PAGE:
Well, says you, this is a bit of a swizz — a review of a restaurant on the very same weekend said establishment shuts up shop for the good, no use at all if we fancy checking out the scran for ourselves?
Fair enough, says I, but these are special circumstances, calling for special measures.
This is not just any restaurant. This is Thornton’s, the chef/proprietor is Kevin Thornton and it would be impossible to write of the great evolutionary leap forward in contemporary Irish cuisine over recent decades without positing Thornton at the heart of the narrative.
He may not have quite the media profile of certain peers — despite having eclipsed all as the only Irish chef/restaurateur to have held two Michelin stars — but that is because he has spent much of his career as pathfinder and outlier, so far ahead of the culinary pack as to often seem out of sight.
Make no mistake, Thornton’s legacy will reverberate for years to come. So, can we call this an elegy?
The Fitzwilliam hotel’s homogenised swank has always struck me as a curious home for such an elemental chef, but the place is buzzing when we arrive, loyal fans all here for one ‘last supper’.
Our party of six is in exceptionally fine fettle and as it includes the Irish Examiner’s Leslie Williams, we set him about the wine list, to order whatever he likes as long as it begins with Irish winemaker Simon Tyrell’s very substantial Cotes du Rhone, Les Deux Cols Cuveé Zéphyr 2015; Leslie supplements that with a grippy Burgundy, Louis Jadot Monthélie 2010.
Beetroot, Citrus Fruit, Woodland Sorrel is a coy opener, surrendering earthy heft to a spry sweetness that wouldn’t go amiss in a Nordic-style dessert.
Next, Fillet of Cod, Golden Potato Rings, Carrot, Cider Bubbles, a demure and understated dish though we are in the market for fireworks. And, almost literally, they come.
Thornton is a creative soul and not just on the plate. A serious photographer, he has also released a spoken word double vinyl album instead of the more traditional cookbook so an element of theatricality comes as no surprise.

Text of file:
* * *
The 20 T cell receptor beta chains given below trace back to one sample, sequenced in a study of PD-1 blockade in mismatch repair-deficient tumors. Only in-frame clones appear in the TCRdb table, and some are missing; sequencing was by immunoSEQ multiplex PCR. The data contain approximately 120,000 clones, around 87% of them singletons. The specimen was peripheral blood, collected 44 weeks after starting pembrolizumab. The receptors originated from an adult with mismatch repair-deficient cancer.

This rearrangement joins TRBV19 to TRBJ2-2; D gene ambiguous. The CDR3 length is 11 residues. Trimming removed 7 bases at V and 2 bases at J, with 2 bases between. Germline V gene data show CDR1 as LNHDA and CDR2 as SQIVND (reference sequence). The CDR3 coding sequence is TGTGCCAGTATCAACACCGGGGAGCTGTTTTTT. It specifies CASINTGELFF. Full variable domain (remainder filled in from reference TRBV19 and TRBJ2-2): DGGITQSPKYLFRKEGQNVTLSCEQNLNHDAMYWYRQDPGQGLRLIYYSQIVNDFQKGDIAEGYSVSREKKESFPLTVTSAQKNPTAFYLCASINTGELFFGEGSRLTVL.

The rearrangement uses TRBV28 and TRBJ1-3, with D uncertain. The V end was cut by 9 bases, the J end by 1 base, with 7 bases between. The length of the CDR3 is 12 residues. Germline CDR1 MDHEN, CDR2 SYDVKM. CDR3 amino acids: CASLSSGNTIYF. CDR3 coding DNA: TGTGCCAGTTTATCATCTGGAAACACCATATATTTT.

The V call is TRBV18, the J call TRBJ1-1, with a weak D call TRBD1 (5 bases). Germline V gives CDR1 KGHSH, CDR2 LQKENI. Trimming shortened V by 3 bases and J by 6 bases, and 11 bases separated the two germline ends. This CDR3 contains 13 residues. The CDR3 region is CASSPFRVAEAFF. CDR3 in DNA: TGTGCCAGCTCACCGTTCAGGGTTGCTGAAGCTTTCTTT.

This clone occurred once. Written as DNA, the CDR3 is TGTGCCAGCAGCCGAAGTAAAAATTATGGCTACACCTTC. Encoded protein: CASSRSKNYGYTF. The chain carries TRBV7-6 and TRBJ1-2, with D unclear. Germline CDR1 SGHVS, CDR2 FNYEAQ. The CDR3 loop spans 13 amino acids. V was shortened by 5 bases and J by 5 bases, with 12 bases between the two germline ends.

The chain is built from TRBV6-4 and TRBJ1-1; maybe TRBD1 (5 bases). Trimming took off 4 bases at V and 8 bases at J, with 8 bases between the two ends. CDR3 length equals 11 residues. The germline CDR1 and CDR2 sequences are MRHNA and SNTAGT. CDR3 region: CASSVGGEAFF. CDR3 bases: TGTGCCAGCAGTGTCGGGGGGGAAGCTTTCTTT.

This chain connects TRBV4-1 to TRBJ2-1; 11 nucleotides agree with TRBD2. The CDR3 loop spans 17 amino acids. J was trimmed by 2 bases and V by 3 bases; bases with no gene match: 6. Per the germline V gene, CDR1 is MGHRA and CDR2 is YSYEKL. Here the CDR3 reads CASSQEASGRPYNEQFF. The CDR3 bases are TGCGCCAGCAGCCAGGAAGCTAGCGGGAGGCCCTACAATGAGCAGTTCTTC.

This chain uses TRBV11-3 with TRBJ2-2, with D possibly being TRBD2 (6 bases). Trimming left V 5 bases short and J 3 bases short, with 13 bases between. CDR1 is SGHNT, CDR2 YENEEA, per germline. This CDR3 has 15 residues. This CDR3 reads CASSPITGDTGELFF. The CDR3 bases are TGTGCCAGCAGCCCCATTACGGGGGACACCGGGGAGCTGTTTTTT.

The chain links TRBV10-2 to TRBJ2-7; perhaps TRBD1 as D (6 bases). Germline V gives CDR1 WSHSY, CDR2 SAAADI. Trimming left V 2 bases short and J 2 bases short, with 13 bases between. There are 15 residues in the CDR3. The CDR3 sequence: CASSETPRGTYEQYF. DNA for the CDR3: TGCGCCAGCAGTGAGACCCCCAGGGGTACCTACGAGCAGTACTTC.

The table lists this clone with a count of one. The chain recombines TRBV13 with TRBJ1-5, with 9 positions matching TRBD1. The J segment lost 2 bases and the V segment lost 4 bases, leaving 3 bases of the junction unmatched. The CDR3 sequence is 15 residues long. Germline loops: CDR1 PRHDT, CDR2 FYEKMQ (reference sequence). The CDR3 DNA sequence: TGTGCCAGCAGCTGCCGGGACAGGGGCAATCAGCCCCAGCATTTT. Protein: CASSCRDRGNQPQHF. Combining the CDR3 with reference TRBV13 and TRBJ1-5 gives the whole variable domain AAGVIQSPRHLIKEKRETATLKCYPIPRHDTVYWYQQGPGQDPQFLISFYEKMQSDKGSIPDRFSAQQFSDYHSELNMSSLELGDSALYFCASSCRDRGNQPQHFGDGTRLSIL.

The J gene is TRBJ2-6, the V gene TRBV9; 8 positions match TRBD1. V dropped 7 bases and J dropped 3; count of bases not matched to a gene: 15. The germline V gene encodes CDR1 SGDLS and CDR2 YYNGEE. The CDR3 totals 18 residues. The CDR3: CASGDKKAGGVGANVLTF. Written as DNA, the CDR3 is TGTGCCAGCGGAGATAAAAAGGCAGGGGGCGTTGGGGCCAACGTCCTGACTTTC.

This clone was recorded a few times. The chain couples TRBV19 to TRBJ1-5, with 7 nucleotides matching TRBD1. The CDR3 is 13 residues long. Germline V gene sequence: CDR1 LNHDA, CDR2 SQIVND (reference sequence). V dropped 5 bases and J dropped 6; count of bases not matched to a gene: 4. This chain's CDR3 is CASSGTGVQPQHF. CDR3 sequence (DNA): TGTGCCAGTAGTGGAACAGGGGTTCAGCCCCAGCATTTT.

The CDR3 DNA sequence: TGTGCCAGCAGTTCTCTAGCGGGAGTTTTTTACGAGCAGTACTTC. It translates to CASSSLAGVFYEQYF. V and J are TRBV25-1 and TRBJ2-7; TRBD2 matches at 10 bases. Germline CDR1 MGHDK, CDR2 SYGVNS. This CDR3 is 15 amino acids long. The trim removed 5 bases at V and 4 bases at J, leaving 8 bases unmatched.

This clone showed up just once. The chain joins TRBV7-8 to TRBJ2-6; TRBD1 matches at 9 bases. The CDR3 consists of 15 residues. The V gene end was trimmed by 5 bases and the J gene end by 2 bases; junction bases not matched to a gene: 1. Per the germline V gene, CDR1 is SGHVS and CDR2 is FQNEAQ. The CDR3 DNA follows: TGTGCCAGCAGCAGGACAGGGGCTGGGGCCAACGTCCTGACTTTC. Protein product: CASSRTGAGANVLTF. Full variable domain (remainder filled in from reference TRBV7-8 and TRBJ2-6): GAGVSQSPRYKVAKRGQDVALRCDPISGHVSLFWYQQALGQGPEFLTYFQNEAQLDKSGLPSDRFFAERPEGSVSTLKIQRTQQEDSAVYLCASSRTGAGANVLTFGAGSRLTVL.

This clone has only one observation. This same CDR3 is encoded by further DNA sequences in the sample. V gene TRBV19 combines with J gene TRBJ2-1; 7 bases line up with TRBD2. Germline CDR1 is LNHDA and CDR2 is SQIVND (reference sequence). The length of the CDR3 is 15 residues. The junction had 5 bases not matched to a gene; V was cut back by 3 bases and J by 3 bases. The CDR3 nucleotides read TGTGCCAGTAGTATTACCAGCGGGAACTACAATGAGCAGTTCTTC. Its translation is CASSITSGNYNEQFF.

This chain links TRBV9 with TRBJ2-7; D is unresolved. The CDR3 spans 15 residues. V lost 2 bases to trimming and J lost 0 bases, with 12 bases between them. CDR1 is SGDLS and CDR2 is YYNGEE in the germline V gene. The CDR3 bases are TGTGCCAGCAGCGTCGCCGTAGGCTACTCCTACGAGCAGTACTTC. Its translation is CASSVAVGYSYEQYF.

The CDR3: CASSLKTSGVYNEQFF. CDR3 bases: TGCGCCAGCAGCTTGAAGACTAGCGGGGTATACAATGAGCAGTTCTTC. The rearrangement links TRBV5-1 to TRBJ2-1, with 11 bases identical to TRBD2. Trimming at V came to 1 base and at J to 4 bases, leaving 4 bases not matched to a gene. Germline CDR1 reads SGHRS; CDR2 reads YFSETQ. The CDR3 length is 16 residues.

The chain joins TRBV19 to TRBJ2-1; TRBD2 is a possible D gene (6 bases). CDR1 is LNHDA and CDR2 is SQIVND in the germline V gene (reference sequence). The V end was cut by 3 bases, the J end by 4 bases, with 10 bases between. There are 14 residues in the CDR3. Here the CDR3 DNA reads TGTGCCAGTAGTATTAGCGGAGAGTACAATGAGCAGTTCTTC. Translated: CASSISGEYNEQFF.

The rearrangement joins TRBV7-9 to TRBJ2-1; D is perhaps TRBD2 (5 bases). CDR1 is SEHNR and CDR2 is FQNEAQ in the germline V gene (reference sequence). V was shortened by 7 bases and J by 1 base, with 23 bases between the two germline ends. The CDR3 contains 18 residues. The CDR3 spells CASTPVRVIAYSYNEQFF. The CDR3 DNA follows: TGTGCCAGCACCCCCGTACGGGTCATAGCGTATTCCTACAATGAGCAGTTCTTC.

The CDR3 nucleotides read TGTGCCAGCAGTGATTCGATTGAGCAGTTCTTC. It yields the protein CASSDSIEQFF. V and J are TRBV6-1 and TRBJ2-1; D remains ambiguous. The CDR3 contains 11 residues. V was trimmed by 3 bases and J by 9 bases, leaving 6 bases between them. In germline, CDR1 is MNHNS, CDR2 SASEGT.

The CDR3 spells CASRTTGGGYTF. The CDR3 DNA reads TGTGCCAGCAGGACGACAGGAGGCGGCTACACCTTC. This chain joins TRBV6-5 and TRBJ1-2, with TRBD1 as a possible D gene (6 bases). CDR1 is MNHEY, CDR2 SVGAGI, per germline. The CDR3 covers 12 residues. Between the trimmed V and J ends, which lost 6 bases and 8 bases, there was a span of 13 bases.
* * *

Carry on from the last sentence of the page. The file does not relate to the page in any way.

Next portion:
Thornton himself leads a retinue of servers bearing a purple-pinkish glass vessel billowing great clouds of ‘dry ice’.
It is the broth to be decanted into our dishes (Atlantic Organic Salmon, Barley, Lemon Verbena Broth) at the table (fish head broth frozen, powdered, refrozen and added to barley broth at last minute, yielding the ‘smoke’).
Any notion of Wizard of Oz-style flimflam is dispensed with a single draught of the potent malty broth, one of my favourite flavours of the night.
Then another flourish, a mushroom terrine wrapped in dillisk, arrives on a lichen and fungi- festooned log, food from the border between sustenance and entertainment, where ‘yer dinner’ transmogrifies into an actual ‘dining experience’.
‘Umami’ is often a convenient descriptor for mushroom flavours but this primordial bass honk is positively swampish.
In recent years, Thornton has become quite obsessed with Ethiopia, not least its cuisine, and tender Wicklow fallow deer is cooked with a traditional Berbere spice mix and chocolate.
It is an intriguing idea yet doesn’t quite span the continental divide and accompanying Girolle mushroom and parsnip wait in the wings, rather unsure of their roles.
Dessert is Valrhona Chocolate Opera, Strawberry Chilli Soup, Sorbet. I once made Opera cake in culinary college and, though a wonderful confection, it is also rather a palaver, the class of thing you only re-attempt if paid.
Well, Thornton has gone to the trouble so it is only fair to relish his sterling efforts along with the lovely ‘soup’, a wistful farewell to summer past.
We are reluctant to finish, near last to leave and if our tasting menu lacked a certain coherency and flow, more greatest hits than classic album, it was still a splendid evening and, anyway, no one ever reserves their finest performances for the encore.
Thornton is too professional to ever drop standards but there is a giddy air of ‘demob happy’ in the ether as he autographs menus and poses for photos. On reflection, ‘elegy’ is the wrong word.
A restaurant is closing, no one has died and Thornton’s career is most certainly not over.
Instead, let’s call it a ‘celebration’.
€200 per person (including predinner drinks and tip)